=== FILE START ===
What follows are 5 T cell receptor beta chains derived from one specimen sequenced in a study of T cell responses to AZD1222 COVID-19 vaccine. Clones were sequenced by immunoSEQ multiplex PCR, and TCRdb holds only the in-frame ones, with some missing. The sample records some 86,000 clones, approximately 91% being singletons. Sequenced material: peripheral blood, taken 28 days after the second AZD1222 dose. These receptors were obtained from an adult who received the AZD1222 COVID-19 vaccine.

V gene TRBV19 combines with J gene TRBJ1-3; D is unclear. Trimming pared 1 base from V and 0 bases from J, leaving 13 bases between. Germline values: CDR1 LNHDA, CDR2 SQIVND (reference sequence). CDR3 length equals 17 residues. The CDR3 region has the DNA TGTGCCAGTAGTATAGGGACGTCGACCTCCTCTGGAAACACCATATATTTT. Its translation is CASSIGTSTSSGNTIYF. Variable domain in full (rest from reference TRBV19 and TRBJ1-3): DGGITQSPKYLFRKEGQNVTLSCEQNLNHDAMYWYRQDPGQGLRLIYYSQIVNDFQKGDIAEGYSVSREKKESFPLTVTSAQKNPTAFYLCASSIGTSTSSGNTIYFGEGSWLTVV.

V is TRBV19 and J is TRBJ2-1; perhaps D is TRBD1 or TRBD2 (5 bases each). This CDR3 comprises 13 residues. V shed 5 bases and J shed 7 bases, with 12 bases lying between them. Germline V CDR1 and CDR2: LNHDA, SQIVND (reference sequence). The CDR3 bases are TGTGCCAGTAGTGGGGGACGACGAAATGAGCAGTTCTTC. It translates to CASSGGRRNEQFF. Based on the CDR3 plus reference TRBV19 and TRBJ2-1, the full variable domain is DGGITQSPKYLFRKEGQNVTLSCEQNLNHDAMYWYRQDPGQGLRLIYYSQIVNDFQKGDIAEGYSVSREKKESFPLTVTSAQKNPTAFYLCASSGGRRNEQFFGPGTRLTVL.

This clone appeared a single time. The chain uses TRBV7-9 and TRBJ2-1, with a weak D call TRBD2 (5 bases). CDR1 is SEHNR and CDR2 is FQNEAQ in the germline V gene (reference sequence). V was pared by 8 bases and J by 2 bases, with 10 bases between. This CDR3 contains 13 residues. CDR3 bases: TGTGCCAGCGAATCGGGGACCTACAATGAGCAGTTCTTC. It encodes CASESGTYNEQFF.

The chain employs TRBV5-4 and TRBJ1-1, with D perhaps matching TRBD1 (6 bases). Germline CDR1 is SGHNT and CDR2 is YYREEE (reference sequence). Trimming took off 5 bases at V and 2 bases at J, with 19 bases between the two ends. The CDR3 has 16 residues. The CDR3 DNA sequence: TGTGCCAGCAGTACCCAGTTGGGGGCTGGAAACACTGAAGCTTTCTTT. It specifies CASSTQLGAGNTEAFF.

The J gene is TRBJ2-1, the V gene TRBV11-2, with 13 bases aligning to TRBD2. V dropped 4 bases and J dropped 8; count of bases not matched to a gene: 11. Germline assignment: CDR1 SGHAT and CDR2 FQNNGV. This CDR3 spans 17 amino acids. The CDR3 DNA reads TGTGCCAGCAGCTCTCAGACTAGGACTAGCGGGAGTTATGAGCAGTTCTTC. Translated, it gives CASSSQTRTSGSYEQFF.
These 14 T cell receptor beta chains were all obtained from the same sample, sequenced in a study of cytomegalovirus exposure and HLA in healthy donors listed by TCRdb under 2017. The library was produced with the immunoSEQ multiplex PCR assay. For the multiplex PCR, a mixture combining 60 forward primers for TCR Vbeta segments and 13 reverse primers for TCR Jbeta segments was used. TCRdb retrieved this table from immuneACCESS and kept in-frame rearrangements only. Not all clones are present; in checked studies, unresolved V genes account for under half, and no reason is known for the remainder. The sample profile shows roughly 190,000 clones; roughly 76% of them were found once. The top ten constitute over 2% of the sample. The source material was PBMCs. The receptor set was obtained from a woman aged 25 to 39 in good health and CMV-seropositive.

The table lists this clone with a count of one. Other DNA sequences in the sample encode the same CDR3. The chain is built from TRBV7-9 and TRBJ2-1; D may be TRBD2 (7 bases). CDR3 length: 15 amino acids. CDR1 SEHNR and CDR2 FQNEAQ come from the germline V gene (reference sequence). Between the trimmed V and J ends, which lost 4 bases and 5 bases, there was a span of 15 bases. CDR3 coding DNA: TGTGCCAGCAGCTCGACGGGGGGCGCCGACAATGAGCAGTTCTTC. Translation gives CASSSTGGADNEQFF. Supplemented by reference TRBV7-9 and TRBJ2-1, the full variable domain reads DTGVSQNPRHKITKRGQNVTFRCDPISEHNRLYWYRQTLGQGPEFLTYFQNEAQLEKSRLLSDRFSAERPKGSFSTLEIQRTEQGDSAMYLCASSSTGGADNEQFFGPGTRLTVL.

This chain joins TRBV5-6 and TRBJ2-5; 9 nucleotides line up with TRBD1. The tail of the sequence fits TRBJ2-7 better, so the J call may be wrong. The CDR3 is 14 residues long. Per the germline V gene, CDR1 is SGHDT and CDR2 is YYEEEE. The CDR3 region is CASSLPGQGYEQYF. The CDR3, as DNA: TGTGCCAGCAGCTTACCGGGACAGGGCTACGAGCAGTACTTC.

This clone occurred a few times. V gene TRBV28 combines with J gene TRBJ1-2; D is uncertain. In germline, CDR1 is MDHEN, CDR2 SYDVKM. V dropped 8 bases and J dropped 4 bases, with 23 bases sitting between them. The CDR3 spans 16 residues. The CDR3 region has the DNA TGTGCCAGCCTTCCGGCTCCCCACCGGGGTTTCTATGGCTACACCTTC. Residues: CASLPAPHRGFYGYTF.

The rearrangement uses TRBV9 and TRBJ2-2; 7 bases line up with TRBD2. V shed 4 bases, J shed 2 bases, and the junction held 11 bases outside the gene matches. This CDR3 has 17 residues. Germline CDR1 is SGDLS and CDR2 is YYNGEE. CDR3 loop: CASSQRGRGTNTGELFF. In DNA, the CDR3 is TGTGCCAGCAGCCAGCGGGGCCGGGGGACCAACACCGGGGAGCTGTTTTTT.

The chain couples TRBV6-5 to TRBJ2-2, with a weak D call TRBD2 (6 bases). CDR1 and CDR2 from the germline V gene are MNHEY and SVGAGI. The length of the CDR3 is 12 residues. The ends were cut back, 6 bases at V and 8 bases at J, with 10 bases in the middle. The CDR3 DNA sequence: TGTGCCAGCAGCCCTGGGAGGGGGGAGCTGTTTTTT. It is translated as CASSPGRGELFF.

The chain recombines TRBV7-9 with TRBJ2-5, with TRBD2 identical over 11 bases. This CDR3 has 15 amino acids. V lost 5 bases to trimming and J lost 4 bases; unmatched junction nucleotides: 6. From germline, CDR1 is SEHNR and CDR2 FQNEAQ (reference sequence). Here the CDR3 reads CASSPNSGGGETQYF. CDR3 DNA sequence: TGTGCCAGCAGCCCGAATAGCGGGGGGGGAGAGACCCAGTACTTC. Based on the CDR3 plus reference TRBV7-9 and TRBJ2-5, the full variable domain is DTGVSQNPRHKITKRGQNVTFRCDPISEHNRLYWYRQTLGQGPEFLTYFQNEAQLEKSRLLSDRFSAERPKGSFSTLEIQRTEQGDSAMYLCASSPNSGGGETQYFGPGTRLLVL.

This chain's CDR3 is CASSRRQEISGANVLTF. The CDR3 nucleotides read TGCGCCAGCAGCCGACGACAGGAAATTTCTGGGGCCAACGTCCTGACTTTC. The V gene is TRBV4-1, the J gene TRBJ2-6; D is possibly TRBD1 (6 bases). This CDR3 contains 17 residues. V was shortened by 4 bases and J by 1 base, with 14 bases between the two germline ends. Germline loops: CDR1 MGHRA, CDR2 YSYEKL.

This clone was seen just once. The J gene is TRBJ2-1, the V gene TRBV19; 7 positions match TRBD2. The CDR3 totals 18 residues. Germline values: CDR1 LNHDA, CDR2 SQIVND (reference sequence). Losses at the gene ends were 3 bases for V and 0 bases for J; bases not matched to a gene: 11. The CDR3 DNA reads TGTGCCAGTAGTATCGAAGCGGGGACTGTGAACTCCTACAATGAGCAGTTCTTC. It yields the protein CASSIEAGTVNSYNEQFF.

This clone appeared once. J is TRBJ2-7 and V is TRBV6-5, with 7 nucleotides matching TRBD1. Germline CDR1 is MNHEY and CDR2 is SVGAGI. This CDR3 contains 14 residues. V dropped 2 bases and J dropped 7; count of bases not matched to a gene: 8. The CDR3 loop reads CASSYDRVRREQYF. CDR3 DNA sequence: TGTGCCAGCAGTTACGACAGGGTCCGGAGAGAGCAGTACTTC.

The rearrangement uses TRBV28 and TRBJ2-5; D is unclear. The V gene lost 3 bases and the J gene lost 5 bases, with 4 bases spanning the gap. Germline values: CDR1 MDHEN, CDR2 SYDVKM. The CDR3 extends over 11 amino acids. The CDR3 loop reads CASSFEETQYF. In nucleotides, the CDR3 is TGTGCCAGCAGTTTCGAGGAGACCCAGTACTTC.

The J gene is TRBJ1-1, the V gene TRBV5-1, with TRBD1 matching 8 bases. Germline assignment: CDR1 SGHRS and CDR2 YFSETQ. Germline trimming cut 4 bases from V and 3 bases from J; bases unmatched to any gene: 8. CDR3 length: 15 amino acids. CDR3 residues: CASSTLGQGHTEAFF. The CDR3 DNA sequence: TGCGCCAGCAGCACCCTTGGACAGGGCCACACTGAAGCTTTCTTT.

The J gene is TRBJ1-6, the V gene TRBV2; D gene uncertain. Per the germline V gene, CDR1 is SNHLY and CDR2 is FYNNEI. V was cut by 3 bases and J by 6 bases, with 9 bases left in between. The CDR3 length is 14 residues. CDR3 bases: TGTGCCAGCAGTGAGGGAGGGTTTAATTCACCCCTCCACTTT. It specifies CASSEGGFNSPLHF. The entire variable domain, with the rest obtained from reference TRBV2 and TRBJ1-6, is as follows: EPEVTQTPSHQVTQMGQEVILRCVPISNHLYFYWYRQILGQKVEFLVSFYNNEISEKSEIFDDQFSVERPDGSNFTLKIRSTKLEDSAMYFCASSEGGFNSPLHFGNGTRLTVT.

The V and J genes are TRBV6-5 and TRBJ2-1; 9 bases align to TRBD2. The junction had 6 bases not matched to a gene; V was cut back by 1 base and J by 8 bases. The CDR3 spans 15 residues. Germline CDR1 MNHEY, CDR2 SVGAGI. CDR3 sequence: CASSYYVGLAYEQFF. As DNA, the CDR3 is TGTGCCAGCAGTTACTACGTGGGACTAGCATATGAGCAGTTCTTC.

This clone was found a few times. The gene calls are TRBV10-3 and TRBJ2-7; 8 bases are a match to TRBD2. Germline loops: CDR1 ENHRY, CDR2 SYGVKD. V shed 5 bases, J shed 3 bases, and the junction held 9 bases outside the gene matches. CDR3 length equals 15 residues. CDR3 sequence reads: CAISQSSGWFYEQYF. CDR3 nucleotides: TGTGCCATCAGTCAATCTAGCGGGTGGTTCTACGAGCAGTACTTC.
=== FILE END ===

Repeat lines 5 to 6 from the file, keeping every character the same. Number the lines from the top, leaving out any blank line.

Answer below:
The chain employs TRBV5-4 and TRBJ1-1, with D perhaps matching TRBD1 (6 bases). Germline CDR1 is SGHNT and CDR2 is YYREEE (reference sequence). Trimming took off 5 bases at V and 2 bases at J, with 19 bases between the two ends. The CDR3 has 16 residues. The CDR3 DNA sequence: TGTGCCAGCAGTACCCAGTTGGGGGCTGGAAACACTGAAGCTTTCTTT. It specifies CASSTQLGAGNTEAFF.

The J gene is TRBJ2-1, the V gene TRBV11-2, with 13 bases aligning to TRBD2. V dropped 4 bases and J dropped 8; count of bases not matched to a gene: 11. Germline assignment: CDR1 SGHAT and CDR2 FQNNGV. This CDR3 spans 17 amino acids. The CDR3 DNA reads TGTGCCAGCAGCTCTCAGACTAGGACTAGCGGGAGTTATGAGCAGTTCTTC. Translated, it gives CASSSQTRTSGSYEQFF.